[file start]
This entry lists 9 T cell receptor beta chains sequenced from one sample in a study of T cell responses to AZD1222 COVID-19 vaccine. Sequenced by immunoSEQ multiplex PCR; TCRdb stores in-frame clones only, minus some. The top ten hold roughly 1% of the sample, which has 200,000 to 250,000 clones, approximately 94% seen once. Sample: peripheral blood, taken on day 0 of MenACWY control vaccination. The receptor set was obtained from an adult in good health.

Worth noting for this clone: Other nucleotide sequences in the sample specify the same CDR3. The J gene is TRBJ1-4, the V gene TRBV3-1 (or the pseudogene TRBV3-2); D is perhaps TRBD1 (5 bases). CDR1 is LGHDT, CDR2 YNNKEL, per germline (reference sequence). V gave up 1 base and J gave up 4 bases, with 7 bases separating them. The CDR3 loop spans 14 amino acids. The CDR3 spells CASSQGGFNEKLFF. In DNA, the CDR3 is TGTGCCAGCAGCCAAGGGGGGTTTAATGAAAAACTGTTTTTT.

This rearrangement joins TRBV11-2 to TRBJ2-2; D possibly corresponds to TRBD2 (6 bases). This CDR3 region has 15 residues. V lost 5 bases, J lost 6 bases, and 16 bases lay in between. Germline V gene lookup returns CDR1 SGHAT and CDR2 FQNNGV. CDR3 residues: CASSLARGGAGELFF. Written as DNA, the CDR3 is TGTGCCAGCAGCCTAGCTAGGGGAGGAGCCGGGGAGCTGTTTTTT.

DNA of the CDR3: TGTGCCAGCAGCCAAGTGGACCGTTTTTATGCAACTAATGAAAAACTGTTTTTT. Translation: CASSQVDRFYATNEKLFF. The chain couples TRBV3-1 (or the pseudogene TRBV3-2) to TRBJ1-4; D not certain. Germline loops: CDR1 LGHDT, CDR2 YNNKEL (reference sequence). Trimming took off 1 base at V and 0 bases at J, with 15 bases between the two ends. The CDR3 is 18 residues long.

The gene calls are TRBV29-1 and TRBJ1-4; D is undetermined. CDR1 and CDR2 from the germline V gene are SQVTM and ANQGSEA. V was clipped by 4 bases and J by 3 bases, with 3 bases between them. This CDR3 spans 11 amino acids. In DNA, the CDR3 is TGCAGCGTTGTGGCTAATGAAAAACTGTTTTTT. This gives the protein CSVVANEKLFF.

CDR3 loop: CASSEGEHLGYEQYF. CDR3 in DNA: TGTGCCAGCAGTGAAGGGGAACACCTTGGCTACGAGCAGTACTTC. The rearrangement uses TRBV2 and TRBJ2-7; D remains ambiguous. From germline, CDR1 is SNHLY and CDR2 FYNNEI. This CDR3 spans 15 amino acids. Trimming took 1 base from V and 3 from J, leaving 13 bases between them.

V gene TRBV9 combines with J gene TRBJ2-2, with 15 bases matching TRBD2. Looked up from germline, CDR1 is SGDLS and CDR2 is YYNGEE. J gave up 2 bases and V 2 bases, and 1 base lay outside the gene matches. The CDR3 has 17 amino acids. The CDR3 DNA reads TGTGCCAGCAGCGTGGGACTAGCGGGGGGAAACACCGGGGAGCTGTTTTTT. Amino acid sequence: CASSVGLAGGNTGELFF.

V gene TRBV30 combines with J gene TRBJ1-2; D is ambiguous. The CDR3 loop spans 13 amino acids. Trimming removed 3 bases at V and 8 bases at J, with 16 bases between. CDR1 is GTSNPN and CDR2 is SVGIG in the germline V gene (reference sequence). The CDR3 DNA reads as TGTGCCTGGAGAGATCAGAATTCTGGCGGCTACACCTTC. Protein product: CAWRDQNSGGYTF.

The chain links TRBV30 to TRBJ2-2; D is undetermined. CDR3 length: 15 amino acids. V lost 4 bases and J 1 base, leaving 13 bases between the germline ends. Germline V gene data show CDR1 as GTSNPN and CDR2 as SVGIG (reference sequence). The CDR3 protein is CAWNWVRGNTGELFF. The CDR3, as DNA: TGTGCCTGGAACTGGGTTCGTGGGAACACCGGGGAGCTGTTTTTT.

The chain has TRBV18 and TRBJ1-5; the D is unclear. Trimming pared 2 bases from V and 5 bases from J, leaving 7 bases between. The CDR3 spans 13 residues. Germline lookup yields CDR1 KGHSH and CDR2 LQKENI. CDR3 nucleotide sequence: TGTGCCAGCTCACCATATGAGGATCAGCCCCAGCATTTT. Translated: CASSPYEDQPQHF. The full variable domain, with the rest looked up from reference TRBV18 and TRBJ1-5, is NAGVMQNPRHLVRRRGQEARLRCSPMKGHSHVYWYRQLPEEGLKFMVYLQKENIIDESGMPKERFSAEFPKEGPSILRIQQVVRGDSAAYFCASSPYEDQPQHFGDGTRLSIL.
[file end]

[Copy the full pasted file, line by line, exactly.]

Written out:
This entry lists 9 T cell receptor beta chains sequenced from one sample in a study of T cell responses to AZD1222 COVID-19 vaccine. Sequenced by immunoSEQ multiplex PCR; TCRdb stores in-frame clones only, minus some. The top ten hold roughly 1% of the sample, which has 200,000 to 250,000 clones, approximately 94% seen once. Sample: peripheral blood, taken on day 0 of MenACWY control vaccination. The receptor set was obtained from an adult in good health.

Worth noting for this clone: Other nucleotide sequences in the sample specify the same CDR3. The J gene is TRBJ1-4, the V gene TRBV3-1 (or the pseudogene TRBV3-2); D is perhaps TRBD1 (5 bases). CDR1 is LGHDT, CDR2 YNNKEL, per germline (reference sequence). V gave up 1 base and J gave up 4 bases, with 7 bases separating them. The CDR3 loop spans 14 amino acids. The CDR3 spells CASSQGGFNEKLFF. In DNA, the CDR3 is TGTGCCAGCAGCCAAGGGGGGTTTAATGAAAAACTGTTTTTT.

This rearrangement joins TRBV11-2 to TRBJ2-2; D possibly corresponds to TRBD2 (6 bases). This CDR3 region has 15 residues. V lost 5 bases, J lost 6 bases, and 16 bases lay in between. Germline V gene lookup returns CDR1 SGHAT and CDR2 FQNNGV. CDR3 residues: CASSLARGGAGELFF. Written as DNA, the CDR3 is TGTGCCAGCAGCCTAGCTAGGGGAGGAGCCGGGGAGCTGTTTTTT.

DNA of the CDR3: TGTGCCAGCAGCCAAGTGGACCGTTTTTATGCAACTAATGAAAAACTGTTTTTT. Translation: CASSQVDRFYATNEKLFF. The chain couples TRBV3-1 (or the pseudogene TRBV3-2) to TRBJ1-4; D not certain. Germline loops: CDR1 LGHDT, CDR2 YNNKEL (reference sequence). Trimming took off 1 base at V and 0 bases at J, with 15 bases between the two ends. The CDR3 is 18 residues long.

The gene calls are TRBV29-1 and TRBJ1-4; D is undetermined. CDR1 and CDR2 from the germline V gene are SQVTM and ANQGSEA. V was clipped by 4 bases and J by 3 bases, with 3 bases between them. This CDR3 spans 11 amino acids. In DNA, the CDR3 is TGCAGCGTTGTGGCTAATGAAAAACTGTTTTTT. This gives the protein CSVVANEKLFF.

CDR3 loop: CASSEGEHLGYEQYF. CDR3 in DNA: TGTGCCAGCAGTGAAGGGGAACACCTTGGCTACGAGCAGTACTTC. The rearrangement uses TRBV2 and TRBJ2-7; D remains ambiguous. From germline, CDR1 is SNHLY and CDR2 FYNNEI. This CDR3 spans 15 amino acids. Trimming took 1 base from V and 3 from J, leaving 13 bases between them.

V gene TRBV9 combines with J gene TRBJ2-2, with 15 bases matching TRBD2. Looked up from germline, CDR1 is SGDLS and CDR2 is YYNGEE. J gave up 2 bases and V 2 bases, and 1 base lay outside the gene matches. The CDR3 has 17 amino acids. The CDR3 DNA reads TGTGCCAGCAGCGTGGGACTAGCGGGGGGAAACACCGGGGAGCTGTTTTTT. Amino acid sequence: CASSVGLAGGNTGELFF.

V gene TRBV30 combines with J gene TRBJ1-2; D is ambiguous. The CDR3 loop spans 13 amino acids. Trimming removed 3 bases at V and 8 bases at J, with 16 bases between. CDR1 is GTSNPN and CDR2 is SVGIG in the germline V gene (reference sequence). The CDR3 DNA reads as TGTGCCTGGAGAGATCAGAATTCTGGCGGCTACACCTTC. Protein product: CAWRDQNSGGYTF.

The chain links TRBV30 to TRBJ2-2; D is undetermined. CDR3 length: 15 amino acids. V lost 4 bases and J 1 base, leaving 13 bases between the germline ends. Germline V gene data show CDR1 as GTSNPN and CDR2 as SVGIG (reference sequence). The CDR3 protein is CAWNWVRGNTGELFF. The CDR3, as DNA: TGTGCCTGGAACTGGGTTCGTGGGAACACCGGGGAGCTGTTTTTT.

The chain has TRBV18 and TRBJ1-5; the D is unclear. Trimming pared 2 bases from V and 5 bases from J, leaving 7 bases between. The CDR3 spans 13 residues. Germline lookup yields CDR1 KGHSH and CDR2 LQKENI. CDR3 nucleotide sequence: TGTGCCAGCTCACCATATGAGGATCAGCCCCAGCATTTT. Translated: CASSPYEDQPQHF. The full variable domain, with the rest looked up from reference TRBV18 and TRBJ1-5, is NAGVMQNPRHLVRRRGQEARLRCSPMKGHSHVYWYRQLPEEGLKFMVYLQKENIIDESGMPKERFSAEFPKEGPSILRIQQVVRGDSAAYFCASSPYEDQPQHFGDGTRLSIL.